Guolin Ma, PhD, research assistant professor with the Center for Translational Cancer Research at the…
The funds are intended to expand research programs and generate preliminary data that can be used when applying for federal grants
Vytas Bankaitis, PhD, Distinguished Professor in the Department of Molecular and Cellular Medicine and E.L. Wehner-Welch Foundation Chair in Chemistry; Mendell Rimer, PhD, associate professor in the Department of Neuroscience and Experimental Therapeutics; and Joseph Rutkowski, PhD, assistant professor in the Department of Medical Physiology, were awarded the Texas A&M University College of Medicine’s Pilot Grant Funding for 2021.
The Pilot Funding Program, sponsored by the College of Medicine’s Office of Research, is intended to expand research programs of tenure and non-tenure track research or clinical faculty into new areas. In only its second year, the program provides resources to generate compelling preliminary data that can be leveraged to successfully compete for new National Institutes of Health (NIH) grants. Although the program’s main goal is to increase the college’s NIH portfolio, proposals that target other federal or state agencies are also considered. The Office of Research supports awardees with $40,000 over a one-year period. Faculty members’ departments can also provide matching funds.
Bankaitis’ grant is titled “Combating Fungal Infections by Targeting Inositol Lipid Signaling.” His proposal is a collaboration with Tatyana Igumenova, PhD, associate professor in the Department of Biochemistry and Biophysics at the Texas A&M College of Agriculture and Life Sciences, and is designed to identify much-needed novel anti-fungal compounds. This effort builds upon the discovery by the Bankaitis laboratory of potent and exquisitely selective small molecule inhibitors that target a novel yeast protein called Sec14. The Sec14 protein is highly conserved by dangerous fungal pathogens, and its activity is essential for their virulence. The goal of the pilot award is to leverage new insights gained by the Bankaitis and Igumenova groups in order to improve the design of next-generation compounds that effectively target and inhibit the Sec14 proteins of these pathogens.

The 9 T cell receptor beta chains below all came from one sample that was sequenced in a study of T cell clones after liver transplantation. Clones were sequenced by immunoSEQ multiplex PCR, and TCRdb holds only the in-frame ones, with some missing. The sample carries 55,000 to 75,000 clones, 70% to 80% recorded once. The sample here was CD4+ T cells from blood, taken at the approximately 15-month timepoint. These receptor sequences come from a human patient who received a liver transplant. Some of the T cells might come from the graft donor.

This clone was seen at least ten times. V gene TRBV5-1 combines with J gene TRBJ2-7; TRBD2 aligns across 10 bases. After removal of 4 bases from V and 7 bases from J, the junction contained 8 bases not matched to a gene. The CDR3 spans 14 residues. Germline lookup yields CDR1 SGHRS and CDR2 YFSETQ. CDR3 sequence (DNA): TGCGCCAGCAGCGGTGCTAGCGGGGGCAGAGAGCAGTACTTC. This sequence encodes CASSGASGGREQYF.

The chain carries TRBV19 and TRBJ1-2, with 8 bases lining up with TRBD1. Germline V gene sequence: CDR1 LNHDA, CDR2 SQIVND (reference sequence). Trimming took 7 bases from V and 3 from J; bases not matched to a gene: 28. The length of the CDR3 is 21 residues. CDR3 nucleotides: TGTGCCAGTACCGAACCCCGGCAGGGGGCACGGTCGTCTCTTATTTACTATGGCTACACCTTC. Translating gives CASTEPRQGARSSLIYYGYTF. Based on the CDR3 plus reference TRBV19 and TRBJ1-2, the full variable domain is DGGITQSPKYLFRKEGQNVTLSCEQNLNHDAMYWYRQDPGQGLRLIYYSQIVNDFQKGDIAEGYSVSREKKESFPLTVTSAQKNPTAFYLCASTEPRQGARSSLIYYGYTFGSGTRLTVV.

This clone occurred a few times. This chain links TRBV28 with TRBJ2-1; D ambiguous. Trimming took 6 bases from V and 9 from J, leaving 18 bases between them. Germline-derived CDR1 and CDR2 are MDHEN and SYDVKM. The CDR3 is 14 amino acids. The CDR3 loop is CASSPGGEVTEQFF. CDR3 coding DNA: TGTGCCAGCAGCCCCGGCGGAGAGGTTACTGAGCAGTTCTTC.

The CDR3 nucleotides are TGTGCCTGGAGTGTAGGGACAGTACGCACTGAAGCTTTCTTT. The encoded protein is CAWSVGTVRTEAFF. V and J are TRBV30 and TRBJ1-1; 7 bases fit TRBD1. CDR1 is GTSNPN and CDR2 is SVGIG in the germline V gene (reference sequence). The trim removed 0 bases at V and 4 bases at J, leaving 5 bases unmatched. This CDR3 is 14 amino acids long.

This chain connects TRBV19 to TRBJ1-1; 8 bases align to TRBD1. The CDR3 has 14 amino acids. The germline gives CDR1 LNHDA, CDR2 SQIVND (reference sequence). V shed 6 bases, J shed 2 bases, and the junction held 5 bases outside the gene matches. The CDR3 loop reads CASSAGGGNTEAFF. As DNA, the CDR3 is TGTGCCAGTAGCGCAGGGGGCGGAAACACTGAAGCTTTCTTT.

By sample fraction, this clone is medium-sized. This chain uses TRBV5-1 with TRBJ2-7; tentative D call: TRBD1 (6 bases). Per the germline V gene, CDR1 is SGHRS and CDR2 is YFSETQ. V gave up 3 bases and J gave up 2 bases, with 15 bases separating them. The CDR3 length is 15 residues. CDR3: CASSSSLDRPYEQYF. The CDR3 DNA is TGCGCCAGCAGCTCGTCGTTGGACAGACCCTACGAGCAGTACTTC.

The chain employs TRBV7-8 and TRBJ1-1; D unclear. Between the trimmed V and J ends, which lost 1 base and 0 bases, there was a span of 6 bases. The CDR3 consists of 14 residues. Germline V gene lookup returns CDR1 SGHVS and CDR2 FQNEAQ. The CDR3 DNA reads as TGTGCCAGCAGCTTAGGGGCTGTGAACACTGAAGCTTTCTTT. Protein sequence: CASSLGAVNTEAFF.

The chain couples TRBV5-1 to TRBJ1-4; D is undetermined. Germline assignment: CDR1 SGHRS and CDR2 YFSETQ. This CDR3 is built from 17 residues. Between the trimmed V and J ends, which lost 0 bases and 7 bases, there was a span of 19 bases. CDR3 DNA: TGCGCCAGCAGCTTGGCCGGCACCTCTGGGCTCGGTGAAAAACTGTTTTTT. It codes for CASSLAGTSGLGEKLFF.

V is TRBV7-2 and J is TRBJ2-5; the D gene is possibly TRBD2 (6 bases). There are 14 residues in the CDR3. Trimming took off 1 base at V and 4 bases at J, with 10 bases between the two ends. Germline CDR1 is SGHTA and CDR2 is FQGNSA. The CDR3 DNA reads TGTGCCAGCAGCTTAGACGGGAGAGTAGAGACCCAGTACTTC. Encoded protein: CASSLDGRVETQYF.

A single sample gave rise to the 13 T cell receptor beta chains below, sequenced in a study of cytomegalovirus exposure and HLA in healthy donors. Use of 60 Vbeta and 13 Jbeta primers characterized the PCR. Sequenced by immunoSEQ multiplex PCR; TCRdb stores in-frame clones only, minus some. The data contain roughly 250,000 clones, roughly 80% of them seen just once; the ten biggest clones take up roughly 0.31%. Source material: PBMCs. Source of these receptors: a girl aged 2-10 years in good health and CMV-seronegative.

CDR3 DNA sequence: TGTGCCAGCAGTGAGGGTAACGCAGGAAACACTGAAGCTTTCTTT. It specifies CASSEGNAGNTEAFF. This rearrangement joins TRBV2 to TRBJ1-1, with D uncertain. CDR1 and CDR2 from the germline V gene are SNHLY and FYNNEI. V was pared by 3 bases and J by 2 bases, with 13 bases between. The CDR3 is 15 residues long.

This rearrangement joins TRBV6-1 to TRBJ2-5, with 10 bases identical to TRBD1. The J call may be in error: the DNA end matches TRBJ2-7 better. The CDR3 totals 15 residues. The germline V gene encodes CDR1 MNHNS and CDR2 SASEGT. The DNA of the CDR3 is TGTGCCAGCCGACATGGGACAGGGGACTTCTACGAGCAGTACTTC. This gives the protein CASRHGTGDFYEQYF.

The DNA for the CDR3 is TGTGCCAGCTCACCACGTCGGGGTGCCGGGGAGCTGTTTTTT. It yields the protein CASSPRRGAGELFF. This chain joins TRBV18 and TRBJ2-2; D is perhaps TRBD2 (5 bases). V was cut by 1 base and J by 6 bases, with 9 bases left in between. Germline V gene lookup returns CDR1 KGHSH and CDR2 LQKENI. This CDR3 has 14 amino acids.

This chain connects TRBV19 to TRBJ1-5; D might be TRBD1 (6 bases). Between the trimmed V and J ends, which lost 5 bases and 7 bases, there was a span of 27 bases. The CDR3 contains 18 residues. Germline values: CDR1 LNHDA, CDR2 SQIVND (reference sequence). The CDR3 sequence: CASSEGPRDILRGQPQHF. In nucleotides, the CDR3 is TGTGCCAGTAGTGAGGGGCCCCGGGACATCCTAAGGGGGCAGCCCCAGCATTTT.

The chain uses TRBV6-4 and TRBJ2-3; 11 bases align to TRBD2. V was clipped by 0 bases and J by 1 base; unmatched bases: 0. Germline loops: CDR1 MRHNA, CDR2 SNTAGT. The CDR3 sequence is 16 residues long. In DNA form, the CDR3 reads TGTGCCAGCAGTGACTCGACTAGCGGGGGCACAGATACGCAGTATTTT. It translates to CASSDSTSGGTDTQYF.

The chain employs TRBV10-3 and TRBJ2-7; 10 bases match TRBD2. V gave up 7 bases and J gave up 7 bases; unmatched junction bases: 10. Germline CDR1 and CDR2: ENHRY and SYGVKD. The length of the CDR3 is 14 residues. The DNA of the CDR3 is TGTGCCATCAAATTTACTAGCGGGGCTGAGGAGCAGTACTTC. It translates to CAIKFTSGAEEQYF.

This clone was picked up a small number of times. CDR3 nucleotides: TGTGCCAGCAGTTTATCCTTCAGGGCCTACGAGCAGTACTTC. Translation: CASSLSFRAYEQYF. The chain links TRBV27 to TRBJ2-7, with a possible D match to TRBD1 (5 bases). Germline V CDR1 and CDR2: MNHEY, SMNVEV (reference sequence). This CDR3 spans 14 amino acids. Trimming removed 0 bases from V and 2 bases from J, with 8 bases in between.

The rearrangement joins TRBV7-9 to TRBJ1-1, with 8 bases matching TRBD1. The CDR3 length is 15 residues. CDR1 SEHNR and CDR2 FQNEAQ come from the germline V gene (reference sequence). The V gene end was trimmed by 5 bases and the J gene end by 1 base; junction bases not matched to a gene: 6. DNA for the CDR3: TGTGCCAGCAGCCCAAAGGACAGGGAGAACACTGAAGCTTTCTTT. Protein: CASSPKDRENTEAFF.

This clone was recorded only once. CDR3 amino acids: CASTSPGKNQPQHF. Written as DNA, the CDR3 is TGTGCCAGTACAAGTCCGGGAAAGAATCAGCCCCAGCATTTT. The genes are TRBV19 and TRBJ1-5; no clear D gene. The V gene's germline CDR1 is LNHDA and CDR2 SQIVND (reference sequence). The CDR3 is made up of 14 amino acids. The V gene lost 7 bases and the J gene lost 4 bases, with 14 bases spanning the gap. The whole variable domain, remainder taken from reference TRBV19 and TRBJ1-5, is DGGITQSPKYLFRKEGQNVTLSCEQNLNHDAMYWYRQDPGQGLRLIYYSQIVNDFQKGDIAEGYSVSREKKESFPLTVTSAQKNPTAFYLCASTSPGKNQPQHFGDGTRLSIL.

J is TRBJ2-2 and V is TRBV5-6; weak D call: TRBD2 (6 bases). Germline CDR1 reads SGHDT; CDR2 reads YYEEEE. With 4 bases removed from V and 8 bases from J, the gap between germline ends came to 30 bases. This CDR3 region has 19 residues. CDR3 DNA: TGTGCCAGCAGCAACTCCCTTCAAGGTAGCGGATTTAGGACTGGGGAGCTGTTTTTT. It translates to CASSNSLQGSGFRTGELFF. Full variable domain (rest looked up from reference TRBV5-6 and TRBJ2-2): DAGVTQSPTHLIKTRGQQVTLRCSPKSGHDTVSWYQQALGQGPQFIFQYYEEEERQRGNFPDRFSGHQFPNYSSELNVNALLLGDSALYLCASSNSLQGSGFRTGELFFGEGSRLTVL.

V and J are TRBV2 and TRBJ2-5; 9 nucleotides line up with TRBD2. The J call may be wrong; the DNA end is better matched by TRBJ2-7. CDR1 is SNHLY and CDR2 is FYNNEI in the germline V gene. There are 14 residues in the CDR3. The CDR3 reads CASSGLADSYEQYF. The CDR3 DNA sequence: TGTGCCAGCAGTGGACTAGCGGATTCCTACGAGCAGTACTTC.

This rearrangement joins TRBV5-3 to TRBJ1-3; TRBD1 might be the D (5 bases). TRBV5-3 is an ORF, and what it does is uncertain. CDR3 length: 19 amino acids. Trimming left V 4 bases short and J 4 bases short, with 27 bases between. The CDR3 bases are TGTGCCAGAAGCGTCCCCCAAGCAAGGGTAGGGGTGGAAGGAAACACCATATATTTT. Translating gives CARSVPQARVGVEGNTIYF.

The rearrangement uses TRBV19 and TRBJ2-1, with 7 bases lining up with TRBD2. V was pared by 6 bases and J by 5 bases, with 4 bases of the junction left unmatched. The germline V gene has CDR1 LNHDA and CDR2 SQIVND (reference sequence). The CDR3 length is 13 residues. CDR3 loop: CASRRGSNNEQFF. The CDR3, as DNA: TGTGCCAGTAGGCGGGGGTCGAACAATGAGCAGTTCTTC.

Rimer’s grant is titled “Therapeutic potential of increasing lymphangiogenesis in an animal model of ALS.” His project will leverage the expertise of Michelle Hook, PhD, associate professor in the Department of Neuroscience and Experimental Therapeutics, and Mariappan Muthuchamy, PhD, professor in Department of Medical Physiology, and will assess whether enhancing lymphatics in muscle and spinal cord tissue normalizes the inflammation seen in amyotrophic lateral sclerosis (ALS).
Rutkowski’s research project, titled “Host Lung Lymphatic Immune Regulation of Mycobacterium tuberculosis Infection,” is a joint project with Robert Watson, PhD, MPH, assistant professor in the Department of Microbial Pathogenesis and Immunology, that integrates the expertise of both labs. The team will identify the mechanisms by which lung lymphatic vessels shape the immune response to control Mycobacterium tuberculosis replication and disease progression. Future studies will target these mechanisms in an effort to enhance the host immune response to tuberculosis infection.
“The Office of Research is excited about the interest that the pilot grants have generated among the faculty,” said Hubert Amrein, PhD, professor in the Department of Molecular and Cellular Medicine and Senior Associate Dean of Research at the Texas A&M College of Medicine. “Nine applications were submitted in 2021 and evaluated by the Research Advisory Committee. We are looking forward to the outcomes of these collaborative research initiatives and are eagerly anticipating a return on these investments in the form of new NIH awards in the future.”
Article written by Stacy De Leon
Media contact: Dee Dee Grays, email@example.com, 979.436.0611